Welcome back, World! This week’s More Than Two question is “How important is my desire for multiple romantic relationships?” That’s a complicated question because it is both very important and not important at all.
 
I am not the type of person who actively goes looking for more than one relationship at a time. It’s just not my style. Looking for it, actively seeking it out, to me sends the message to my current partners that they are not good enough for me. I would never do that. So, in that regard, it isn’t important at all.
 
I am, however, the type of person who abhors lying to myself and my partners about my attraction to and feelings for other people that I have connected with. I want to experience my life fully and openly with the freedom to pursue connections as they develop organically. I don’t want to lie or hide them, and I don’t want to spend my life feeling guilty, or like I’m a bad person, for how I am wired. This makes it very important.
 
But let’s put it under the microscope, shall we?
 
 
Through The Monogamy Lens
 
I can be happily monogamous with just one person if we are compatible enough to do that. It’s not that hard for me. However, my partners tend to feel uncomfortable with that level of my attention; all the love, all the devotion, all the need in me gets concentrated on that one person. It can be difficult to handle when you are not used to a partner whose sex drive is probably just as high as Mount Everest with touch as a primary love language.  It is quite common for me to hear “you’re just too much” from a monogamous partner.
 
Take my current circumstances as an example:
 
I have my live-in partner, Danny. He’s not a touchy-feely kind of guy, and he’s new to the world of BDSM. I love him dearly because I know his heart, and he is good at being a hands-off Daddy Dom, but with an experienced submissive who happens to be a little who literally needs to be touched — in some way — every day, this would not be a good monogamous match.
 
I also have Drake, a switch who is a very good Daddy Dom and probably qualifies as my best friend, but he lives 300 miles away. Drake also has the need to submit. Y’all, I get zero joy from dominating anyone. So, I still don’t get that touch I need, and my partner is not getting something he needs to be happy. Still not a good match for monogamy.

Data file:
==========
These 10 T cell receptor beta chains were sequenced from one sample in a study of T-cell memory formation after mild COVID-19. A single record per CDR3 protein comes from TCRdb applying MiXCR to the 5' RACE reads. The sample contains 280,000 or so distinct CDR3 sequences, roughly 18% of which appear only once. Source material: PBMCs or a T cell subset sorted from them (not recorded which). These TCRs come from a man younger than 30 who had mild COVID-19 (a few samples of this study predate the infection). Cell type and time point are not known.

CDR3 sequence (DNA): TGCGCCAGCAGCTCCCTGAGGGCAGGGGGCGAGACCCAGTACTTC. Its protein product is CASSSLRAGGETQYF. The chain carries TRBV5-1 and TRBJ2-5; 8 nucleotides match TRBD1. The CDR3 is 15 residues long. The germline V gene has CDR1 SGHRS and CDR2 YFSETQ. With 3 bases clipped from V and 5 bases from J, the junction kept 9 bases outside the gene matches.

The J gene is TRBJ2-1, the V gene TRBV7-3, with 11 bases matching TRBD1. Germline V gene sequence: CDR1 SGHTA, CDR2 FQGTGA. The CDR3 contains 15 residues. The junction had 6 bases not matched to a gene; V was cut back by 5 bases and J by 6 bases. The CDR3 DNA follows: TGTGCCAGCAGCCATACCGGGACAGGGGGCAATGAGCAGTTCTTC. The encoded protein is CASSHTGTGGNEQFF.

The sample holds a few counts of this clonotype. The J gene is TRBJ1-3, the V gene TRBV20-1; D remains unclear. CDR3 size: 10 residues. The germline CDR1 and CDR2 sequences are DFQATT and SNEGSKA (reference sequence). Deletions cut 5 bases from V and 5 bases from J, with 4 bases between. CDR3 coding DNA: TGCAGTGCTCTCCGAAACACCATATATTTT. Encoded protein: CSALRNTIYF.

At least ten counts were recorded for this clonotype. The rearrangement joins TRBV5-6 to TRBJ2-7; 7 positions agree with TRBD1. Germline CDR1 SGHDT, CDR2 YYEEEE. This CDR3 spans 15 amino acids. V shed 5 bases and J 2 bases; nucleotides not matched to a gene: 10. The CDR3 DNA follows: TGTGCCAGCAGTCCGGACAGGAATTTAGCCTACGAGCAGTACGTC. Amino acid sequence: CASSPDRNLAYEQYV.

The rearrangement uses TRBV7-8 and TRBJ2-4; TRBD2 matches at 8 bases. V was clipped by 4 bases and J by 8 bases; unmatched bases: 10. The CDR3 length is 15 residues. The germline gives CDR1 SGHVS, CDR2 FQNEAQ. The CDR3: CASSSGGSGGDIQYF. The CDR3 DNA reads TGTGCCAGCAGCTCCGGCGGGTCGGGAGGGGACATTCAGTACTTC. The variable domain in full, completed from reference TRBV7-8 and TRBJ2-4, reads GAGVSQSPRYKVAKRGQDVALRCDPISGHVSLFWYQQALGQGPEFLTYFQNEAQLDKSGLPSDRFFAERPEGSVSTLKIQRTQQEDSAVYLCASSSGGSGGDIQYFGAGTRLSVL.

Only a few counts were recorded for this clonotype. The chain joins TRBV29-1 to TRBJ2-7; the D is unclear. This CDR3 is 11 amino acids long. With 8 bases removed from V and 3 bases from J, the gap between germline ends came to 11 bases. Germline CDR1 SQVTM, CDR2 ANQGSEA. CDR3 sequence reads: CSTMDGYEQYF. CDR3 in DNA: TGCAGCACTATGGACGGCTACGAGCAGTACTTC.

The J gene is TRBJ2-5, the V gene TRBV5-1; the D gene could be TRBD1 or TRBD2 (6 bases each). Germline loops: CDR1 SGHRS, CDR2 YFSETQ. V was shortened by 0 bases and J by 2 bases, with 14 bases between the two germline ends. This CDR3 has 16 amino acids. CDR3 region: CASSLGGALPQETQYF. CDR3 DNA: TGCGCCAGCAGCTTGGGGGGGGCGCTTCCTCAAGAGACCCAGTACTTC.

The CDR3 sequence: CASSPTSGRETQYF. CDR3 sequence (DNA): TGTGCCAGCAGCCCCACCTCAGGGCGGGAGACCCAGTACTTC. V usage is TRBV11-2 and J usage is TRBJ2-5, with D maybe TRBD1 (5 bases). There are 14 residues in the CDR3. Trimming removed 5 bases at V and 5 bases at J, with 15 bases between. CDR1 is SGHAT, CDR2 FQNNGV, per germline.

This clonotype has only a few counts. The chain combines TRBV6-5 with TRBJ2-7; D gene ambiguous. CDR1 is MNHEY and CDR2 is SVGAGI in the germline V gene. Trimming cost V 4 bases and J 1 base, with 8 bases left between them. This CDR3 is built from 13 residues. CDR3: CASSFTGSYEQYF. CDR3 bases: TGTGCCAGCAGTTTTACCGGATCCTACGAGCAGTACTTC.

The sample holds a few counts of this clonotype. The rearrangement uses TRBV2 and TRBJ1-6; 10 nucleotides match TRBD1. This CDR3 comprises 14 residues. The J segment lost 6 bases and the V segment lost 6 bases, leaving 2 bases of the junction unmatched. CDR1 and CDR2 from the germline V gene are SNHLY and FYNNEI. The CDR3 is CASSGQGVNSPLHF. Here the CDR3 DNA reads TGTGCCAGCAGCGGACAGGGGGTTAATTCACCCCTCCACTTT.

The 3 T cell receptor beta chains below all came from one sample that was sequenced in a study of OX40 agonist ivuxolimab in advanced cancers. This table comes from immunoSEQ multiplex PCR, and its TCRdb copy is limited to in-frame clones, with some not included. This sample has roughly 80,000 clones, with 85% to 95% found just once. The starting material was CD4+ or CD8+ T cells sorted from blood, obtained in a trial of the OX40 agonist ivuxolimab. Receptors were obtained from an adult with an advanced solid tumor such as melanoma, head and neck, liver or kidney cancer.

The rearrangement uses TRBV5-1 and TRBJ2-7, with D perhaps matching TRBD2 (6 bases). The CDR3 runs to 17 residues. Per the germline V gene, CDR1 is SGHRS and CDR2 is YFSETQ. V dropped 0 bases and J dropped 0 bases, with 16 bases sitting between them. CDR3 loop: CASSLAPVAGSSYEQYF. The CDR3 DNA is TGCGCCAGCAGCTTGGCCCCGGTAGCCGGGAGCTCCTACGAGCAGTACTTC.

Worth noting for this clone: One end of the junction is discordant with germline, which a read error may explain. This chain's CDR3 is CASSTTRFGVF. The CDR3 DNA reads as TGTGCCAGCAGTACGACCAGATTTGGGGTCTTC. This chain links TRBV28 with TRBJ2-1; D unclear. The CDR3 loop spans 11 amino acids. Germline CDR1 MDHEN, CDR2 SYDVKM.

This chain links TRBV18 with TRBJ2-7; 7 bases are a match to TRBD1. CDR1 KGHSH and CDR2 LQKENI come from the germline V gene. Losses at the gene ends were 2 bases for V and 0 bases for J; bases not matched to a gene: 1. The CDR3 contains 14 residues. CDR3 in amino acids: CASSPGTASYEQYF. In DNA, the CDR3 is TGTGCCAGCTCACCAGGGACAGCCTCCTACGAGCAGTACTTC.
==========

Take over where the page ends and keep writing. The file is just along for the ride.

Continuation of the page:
Now, add in social situations such as the play parties that Danny and I attend. He isn’t comfortable with playing in a public setting just yet, so I don’t get to play much — if at all — with him. There is a member of the group, though,  that I find myself drawn to who I might like to scene with at some point in time. In a monogamous relationship, this could be taken as intent to cheat, a betrayal of my unspoken vow to only be interested in activities with my current partner. No offense to the monogamous side of the coin, but that just doesn’t work for me.
 
In all those scenarios I wind up miserable, and my partners wind up miserable. It’s just not something I feel is healthy for any of us.
 
 
Through the Polyamory Lens
 
With polyamory, I can have my live-in partner without forcing him to conform to what I need and still enjoy who he is and what we bring to each other. He doesn’t have to hug me or hold me all the time when he would rather not be touched. He doesn’t have to try to rush his own learning process when it comes to BDSM just to suit my urge to submit. He can take his time and enjoy who I am, knowing my needs will be met.
 
I can have Drake and revel in my littleness with him, knowing he will care for me to the best of his ability. He doesn’t have to stifle his submissive side simply because I have no dominant side. In fact, he can actively seek out someone who will enjoy dominating him without having to fear repercussions from me. Again, we can love each other and still have the freedom to be ourselves.
 
I am also free to follow my attraction to a new person if I feel the need. I can have unmet needs satisfied and enjoy the wonder that is inherent in new relationships without worrying that my connection to a new person is going to cause harm to my current relationships.
 
Yes, there is still a need for discussion and consent; there will always be a need to have that respect given. For most who practice polyamory it would be tantamount to cheating to overlook those precursors. They do not, however, signal a coming battle or break-up. They are the clear and honest expressions of what we want and need, how we are growing and evolving. Everyone has the freedom to be their authentic selves, to have all of their needs met, without sacrificing what makes them who they are.
 
With polyamory, we can spread our needs out among two or more partners. That isn’t to say that I see potential partners as need-meeting machines. I don’t. I am not one to engage with any person that I do not feel connected to on some level. However, it is nice to know that I don’t have to fit precisely into anyone else’s box — and they don’t have to fit into mine — in order for us to enjoy one another.
 
 
At the End of the Day…
 
My desire for multiple relationships is more like a desire to be my true self. I am able to commit myself to being held accountable to and caring for more than one person. I do not go seeking multiple relationships, but I do not like stifling a new connection simply because I have a pre-existing connection to another person.
 
There are too many people on this planet for there to be one true way to do anything, including relationships. Not everyone can be monogamous, nor can we all be polyamorous. There are some people who don’t consider themselves to be either. It takes all kinds to make up this wonderful world of ours. How you manage your relationships is your personal choice.
 
Until next time, remember: This is your life; live it your way!
 
 

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